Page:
2017 Giller Prize Shortlisted Author Explains How to Get More Indigenous Lit into the Hands of Canadians

From October 20—22, 2017, the Stratford Writers Festival will take over Stratford, Ontario, as some of Canada’s top literary and creative talents come together for this unique three-day festival. With the festival rapidly approaching, we caught up with attending author and 2017 Giller Prize shortlisted writer Eden Robinson to ask her a few questions about her latest projects, and why literary festivals are important to the Canadian artistic community.

To hear more from Eden, click here to purchase tickets to her upcoming Stratford Writers Festival panel entitled History and the Need to Heal with authors Lee Maracle and Drew Hayden Taylor, and the CBC’s Candy Palmater.

When did you realize that Son of a Trickster was going to be a full-length novel and not the 10-page story you originally envisioned? 

Once it hit 400 pages and I hadn’t introduced the antagonist yet, I realized it was probably not a short story.  About 2 years into the process!

What is the key to getting more Indigenous literature into the hands of Canadians?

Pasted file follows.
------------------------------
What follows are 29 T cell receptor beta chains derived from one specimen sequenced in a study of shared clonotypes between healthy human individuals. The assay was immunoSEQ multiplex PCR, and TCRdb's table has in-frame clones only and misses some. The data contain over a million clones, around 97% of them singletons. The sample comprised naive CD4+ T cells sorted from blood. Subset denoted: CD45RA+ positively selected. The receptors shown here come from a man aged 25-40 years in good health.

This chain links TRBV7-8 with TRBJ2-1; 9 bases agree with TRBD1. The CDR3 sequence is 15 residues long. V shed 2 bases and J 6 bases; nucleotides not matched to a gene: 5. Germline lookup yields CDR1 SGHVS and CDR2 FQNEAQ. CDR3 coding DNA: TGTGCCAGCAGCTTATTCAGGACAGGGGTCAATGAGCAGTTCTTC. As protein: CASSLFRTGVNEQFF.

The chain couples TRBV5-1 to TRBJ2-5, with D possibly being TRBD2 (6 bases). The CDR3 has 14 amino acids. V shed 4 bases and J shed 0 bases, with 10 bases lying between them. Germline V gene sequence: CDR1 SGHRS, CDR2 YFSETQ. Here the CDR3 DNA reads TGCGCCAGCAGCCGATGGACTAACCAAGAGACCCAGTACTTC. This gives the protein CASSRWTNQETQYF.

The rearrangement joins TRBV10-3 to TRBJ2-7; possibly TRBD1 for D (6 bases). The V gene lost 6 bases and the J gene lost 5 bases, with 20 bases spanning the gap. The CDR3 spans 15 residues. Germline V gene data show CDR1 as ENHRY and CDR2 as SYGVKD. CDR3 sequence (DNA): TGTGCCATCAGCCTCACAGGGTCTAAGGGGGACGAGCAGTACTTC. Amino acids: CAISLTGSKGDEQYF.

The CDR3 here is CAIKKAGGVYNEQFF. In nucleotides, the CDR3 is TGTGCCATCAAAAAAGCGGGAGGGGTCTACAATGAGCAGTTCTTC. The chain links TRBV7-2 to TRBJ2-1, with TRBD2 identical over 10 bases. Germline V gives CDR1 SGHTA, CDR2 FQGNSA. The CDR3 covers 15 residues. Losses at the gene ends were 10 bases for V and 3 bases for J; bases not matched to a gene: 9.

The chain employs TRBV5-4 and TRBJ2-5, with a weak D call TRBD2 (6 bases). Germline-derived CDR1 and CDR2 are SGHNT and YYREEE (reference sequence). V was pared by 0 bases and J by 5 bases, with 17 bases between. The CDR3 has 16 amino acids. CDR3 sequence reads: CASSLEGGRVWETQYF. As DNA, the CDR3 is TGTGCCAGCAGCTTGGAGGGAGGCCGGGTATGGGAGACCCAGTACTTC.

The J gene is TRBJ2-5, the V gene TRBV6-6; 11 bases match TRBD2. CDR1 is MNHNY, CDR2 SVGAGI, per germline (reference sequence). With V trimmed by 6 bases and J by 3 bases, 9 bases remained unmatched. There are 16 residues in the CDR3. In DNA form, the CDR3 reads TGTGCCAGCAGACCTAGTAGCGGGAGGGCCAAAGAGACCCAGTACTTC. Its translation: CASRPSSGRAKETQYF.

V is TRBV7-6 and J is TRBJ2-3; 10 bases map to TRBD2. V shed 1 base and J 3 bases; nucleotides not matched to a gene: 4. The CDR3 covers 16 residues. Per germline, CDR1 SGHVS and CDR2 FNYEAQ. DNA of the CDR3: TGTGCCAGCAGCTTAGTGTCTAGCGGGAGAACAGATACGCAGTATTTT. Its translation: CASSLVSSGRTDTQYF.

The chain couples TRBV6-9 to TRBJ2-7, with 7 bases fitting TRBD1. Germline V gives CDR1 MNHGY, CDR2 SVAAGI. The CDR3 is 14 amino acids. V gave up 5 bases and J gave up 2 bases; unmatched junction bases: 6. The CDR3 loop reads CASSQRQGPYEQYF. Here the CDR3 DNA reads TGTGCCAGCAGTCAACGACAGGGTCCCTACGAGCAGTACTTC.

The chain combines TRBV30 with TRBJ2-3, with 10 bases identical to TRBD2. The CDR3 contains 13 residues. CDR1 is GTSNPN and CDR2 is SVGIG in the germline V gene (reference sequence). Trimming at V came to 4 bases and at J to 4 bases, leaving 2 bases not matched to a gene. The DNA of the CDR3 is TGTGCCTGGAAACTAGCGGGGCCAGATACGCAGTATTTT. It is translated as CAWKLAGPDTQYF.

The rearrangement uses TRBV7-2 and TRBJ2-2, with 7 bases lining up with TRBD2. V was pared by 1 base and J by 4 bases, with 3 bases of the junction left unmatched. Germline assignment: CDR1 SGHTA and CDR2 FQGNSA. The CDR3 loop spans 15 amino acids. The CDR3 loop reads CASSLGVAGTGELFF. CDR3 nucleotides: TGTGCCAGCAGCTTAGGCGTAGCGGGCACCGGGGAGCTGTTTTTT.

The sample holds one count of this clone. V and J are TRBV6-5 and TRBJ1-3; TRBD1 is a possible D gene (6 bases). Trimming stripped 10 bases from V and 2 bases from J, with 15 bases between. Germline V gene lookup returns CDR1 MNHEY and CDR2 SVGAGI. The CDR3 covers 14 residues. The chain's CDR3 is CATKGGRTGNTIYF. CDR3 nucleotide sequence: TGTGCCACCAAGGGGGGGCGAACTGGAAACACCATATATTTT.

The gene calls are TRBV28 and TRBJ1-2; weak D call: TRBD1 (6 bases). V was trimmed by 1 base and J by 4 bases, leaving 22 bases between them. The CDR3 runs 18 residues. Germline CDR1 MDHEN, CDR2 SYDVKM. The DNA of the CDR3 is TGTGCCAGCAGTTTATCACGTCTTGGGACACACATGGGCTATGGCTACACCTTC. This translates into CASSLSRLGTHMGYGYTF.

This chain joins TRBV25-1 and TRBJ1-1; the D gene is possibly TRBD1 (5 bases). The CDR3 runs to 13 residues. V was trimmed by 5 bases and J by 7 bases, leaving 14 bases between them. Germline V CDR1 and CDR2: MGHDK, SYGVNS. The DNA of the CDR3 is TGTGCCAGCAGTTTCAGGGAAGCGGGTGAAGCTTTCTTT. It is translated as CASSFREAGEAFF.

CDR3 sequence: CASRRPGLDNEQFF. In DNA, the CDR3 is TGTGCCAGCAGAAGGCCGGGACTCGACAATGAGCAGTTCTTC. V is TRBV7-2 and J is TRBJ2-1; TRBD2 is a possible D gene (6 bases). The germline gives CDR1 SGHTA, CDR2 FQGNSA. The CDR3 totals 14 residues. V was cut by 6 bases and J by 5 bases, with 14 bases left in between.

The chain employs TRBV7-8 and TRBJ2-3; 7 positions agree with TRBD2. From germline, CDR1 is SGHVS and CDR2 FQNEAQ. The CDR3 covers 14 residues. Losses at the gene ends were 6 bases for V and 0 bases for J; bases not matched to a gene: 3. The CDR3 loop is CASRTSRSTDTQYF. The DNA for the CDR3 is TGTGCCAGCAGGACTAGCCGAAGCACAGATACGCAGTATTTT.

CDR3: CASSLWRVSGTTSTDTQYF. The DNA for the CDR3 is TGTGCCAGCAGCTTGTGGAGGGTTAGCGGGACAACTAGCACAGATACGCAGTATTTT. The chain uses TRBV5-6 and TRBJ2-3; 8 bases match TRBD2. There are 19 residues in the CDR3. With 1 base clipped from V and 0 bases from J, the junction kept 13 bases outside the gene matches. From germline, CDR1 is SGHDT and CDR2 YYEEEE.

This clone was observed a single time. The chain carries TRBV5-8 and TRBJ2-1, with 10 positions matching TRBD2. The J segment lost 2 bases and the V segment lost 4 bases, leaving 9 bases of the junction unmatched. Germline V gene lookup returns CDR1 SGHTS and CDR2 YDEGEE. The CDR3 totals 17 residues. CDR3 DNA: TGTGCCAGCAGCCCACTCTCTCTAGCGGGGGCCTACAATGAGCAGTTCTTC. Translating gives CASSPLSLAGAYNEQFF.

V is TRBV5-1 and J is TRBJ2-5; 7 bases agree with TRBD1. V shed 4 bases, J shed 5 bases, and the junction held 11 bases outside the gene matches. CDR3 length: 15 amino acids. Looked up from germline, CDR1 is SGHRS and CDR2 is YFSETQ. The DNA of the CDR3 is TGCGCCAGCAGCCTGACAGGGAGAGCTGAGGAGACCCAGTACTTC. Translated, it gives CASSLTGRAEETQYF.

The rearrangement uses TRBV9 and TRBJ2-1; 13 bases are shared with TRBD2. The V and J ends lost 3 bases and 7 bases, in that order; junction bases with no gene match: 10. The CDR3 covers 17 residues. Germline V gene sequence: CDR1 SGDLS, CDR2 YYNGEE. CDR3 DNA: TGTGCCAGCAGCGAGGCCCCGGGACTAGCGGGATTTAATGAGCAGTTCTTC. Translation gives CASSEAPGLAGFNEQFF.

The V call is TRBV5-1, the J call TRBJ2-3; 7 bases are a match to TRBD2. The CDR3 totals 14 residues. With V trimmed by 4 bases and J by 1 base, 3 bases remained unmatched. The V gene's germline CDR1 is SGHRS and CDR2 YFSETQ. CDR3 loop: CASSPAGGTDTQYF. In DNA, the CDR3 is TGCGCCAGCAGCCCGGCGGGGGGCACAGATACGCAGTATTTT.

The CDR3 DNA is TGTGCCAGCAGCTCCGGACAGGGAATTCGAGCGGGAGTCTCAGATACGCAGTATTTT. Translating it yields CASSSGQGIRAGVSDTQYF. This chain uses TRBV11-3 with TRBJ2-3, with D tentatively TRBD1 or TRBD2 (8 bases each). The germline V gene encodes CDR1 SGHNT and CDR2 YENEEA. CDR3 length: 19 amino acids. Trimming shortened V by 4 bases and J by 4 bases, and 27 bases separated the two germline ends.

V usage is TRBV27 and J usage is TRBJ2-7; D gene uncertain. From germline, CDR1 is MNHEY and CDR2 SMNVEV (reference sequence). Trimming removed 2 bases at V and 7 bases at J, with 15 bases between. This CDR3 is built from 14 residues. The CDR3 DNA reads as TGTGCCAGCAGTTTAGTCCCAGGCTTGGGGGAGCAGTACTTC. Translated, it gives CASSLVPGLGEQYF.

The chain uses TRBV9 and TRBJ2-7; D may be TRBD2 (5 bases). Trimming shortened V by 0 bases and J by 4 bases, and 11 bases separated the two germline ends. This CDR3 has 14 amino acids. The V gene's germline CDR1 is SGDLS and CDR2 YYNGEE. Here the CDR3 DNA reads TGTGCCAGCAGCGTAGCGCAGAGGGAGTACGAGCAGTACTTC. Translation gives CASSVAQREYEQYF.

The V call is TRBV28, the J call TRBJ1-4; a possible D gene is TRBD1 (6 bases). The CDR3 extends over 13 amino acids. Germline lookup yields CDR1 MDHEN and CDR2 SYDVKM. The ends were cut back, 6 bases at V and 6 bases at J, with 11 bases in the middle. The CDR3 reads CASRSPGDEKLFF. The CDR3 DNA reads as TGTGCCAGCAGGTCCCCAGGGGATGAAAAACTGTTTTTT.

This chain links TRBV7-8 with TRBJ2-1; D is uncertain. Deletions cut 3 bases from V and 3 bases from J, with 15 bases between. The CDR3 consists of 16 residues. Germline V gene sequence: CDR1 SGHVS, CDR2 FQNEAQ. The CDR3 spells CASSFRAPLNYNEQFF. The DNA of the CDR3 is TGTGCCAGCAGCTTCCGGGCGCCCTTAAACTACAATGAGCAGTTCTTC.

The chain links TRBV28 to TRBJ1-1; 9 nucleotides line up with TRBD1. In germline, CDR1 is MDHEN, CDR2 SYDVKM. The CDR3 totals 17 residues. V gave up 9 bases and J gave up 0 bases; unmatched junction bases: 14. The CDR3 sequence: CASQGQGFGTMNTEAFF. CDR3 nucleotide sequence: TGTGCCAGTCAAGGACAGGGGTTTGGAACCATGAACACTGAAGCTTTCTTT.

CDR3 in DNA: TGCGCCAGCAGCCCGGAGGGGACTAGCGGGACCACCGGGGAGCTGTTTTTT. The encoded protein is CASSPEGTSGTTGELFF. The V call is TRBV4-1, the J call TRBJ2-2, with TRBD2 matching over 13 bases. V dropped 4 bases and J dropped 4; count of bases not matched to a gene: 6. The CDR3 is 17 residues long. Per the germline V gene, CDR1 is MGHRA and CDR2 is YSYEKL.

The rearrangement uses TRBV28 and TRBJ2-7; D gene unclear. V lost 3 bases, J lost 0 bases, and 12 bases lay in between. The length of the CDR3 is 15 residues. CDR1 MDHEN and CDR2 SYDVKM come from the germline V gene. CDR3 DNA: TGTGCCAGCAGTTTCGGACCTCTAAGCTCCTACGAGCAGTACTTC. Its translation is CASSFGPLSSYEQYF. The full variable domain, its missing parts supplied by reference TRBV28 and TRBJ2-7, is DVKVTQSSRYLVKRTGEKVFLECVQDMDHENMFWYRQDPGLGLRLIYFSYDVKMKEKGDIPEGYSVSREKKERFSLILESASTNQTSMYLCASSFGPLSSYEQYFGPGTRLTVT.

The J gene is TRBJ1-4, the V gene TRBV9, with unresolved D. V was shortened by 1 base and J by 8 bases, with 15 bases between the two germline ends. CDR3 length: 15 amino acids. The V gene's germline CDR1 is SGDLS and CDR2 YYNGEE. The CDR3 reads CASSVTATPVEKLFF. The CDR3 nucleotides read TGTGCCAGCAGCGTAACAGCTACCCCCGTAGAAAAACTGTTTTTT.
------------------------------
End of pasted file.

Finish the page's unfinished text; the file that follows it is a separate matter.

Exposure.  We have a rich and diverse writing community, but our audience has been very small.  This seems to be a breakthrough year, with so many Indigenous writers on prize lists.

Why do you feel it’s important to meet readers at events such as the Stratford Writers Festival? 

Meeting readers is personally validating.  I live in the community I grew up in, and my family and friends can be a little blase about my writing.  In fact, since Monkey Beach is on the high school curriculum, I get a lot of complaints about how long my novels are from younger cousins.  It’s amazing to meet people who are excited to read your work!

What is your favourite part about attending writers festivals or literary events?

All the lovely conversations about books!

Are you working on any projects right now?

I just finished the sequel, Trickster Drift, and will spend 2018 writing the first draft of the final novel in the trilogy, The Return of the Trickter.  Then I plan on going back to the novel I was working on before the tricksters took over my life—my Trashy, Band Council Romance.


To hear more, don’t miss Eden’s panel entitled History and the Need to Heal on Saturday October 21, 2017, at 3:00 pm at the Stratford Writers Festival. See you there!

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